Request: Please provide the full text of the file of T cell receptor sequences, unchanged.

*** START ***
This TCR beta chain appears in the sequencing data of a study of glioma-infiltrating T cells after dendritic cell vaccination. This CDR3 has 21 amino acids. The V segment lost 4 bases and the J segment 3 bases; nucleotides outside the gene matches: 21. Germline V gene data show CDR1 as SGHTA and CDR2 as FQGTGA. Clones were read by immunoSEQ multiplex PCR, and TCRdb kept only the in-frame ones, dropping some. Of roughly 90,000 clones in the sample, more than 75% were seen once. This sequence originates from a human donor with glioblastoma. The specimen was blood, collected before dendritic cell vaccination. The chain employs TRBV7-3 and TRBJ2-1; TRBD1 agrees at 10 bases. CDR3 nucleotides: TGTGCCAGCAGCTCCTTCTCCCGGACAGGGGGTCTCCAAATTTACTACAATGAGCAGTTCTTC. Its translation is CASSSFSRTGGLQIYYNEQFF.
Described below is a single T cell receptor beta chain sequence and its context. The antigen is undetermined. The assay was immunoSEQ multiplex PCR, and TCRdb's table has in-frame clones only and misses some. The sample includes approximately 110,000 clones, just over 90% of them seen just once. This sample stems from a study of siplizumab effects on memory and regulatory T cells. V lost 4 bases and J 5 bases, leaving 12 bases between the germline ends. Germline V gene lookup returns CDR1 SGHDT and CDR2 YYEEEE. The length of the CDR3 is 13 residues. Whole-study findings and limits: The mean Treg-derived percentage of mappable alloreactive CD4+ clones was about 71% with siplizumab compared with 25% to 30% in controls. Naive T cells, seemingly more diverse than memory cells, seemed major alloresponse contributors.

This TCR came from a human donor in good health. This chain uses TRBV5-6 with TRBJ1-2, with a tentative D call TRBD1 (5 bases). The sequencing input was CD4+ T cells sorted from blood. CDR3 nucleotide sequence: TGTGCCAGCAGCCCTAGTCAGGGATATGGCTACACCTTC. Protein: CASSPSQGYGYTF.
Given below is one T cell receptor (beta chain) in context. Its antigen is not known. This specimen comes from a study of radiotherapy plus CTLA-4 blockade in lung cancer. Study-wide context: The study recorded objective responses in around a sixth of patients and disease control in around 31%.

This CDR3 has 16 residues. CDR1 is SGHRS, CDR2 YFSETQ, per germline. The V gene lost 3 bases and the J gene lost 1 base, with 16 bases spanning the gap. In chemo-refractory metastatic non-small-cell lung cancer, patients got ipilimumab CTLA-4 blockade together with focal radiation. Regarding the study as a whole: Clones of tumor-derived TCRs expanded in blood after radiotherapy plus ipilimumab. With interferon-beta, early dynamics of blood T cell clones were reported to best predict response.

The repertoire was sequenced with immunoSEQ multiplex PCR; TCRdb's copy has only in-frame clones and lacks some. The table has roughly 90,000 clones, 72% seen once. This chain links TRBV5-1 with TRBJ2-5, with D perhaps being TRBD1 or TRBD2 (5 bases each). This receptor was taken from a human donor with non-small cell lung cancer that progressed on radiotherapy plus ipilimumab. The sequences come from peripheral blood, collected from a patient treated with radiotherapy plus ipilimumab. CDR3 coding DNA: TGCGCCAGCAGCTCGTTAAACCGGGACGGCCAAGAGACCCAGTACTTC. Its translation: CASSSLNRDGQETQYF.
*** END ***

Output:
This TCR beta chain appears in the sequencing data of a study of glioma-infiltrating T cells after dendritic cell vaccination. This CDR3 has 21 amino acids. The V segment lost 4 bases and the J segment 3 bases; nucleotides outside the gene matches: 21. Germline V gene data show CDR1 as SGHTA and CDR2 as FQGTGA. Clones were read by immunoSEQ multiplex PCR, and TCRdb kept only the in-frame ones, dropping some. Of roughly 90,000 clones in the sample, more than 75% were seen once. This sequence originates from a human donor with glioblastoma. The specimen was blood, collected before dendritic cell vaccination. The chain employs TRBV7-3 and TRBJ2-1; TRBD1 agrees at 10 bases. CDR3 nucleotides: TGTGCCAGCAGCTCCTTCTCCCGGACAGGGGGTCTCCAAATTTACTACAATGAGCAGTTCTTC. Its translation is CASSSFSRTGGLQIYYNEQFF.
Described below is a single T cell receptor beta chain sequence and its context. The antigen is undetermined. The assay was immunoSEQ multiplex PCR, and TCRdb's table has in-frame clones only and misses some. The sample includes approximately 110,000 clones, just over 90% of them seen just once. This sample stems from a study of siplizumab effects on memory and regulatory T cells. V lost 4 bases and J 5 bases, leaving 12 bases between the germline ends. Germline V gene lookup returns CDR1 SGHDT and CDR2 YYEEEE. The length of the CDR3 is 13 residues. Whole-study findings and limits: The mean Treg-derived percentage of mappable alloreactive CD4+ clones was about 71% with siplizumab compared with 25% to 30% in controls. Naive T cells, seemingly more diverse than memory cells, seemed major alloresponse contributors.

This TCR came from a human donor in good health. This chain uses TRBV5-6 with TRBJ1-2, with a tentative D call TRBD1 (5 bases). The sequencing input was CD4+ T cells sorted from blood. CDR3 nucleotide sequence: TGTGCCAGCAGCCCTAGTCAGGGATATGGCTACACCTTC. Protein: CASSPSQGYGYTF.
Given below is one T cell receptor (beta chain) in context. Its antigen is not known. This specimen comes from a study of radiotherapy plus CTLA-4 blockade in lung cancer. Study-wide context: The study recorded objective responses in around a sixth of patients and disease control in around 31%.

This CDR3 has 16 residues. CDR1 is SGHRS, CDR2 YFSETQ, per germline. The V gene lost 3 bases and the J gene lost 1 base, with 16 bases spanning the gap. In chemo-refractory metastatic non-small-cell lung cancer, patients got ipilimumab CTLA-4 blockade together with focal radiation. Regarding the study as a whole: Clones of tumor-derived TCRs expanded in blood after radiotherapy plus ipilimumab. With interferon-beta, early dynamics of blood T cell clones were reported to best predict response.

The repertoire was sequenced with immunoSEQ multiplex PCR; TCRdb's copy has only in-frame clones and lacks some. The table has roughly 90,000 clones, 72% seen once. This chain links TRBV5-1 with TRBJ2-5, with D perhaps being TRBD1 or TRBD2 (5 bases each). This receptor was taken from a human donor with non-small cell lung cancer that progressed on radiotherapy plus ipilimumab. The sequences come from peripheral blood, collected from a patient treated with radiotherapy plus ipilimumab. CDR3 coding DNA: TGCGCCAGCAGCTCGTTAAACCGGGACGGCCAAGAGACCCAGTACTTC. Its translation: CASSSLNRDGQETQYF.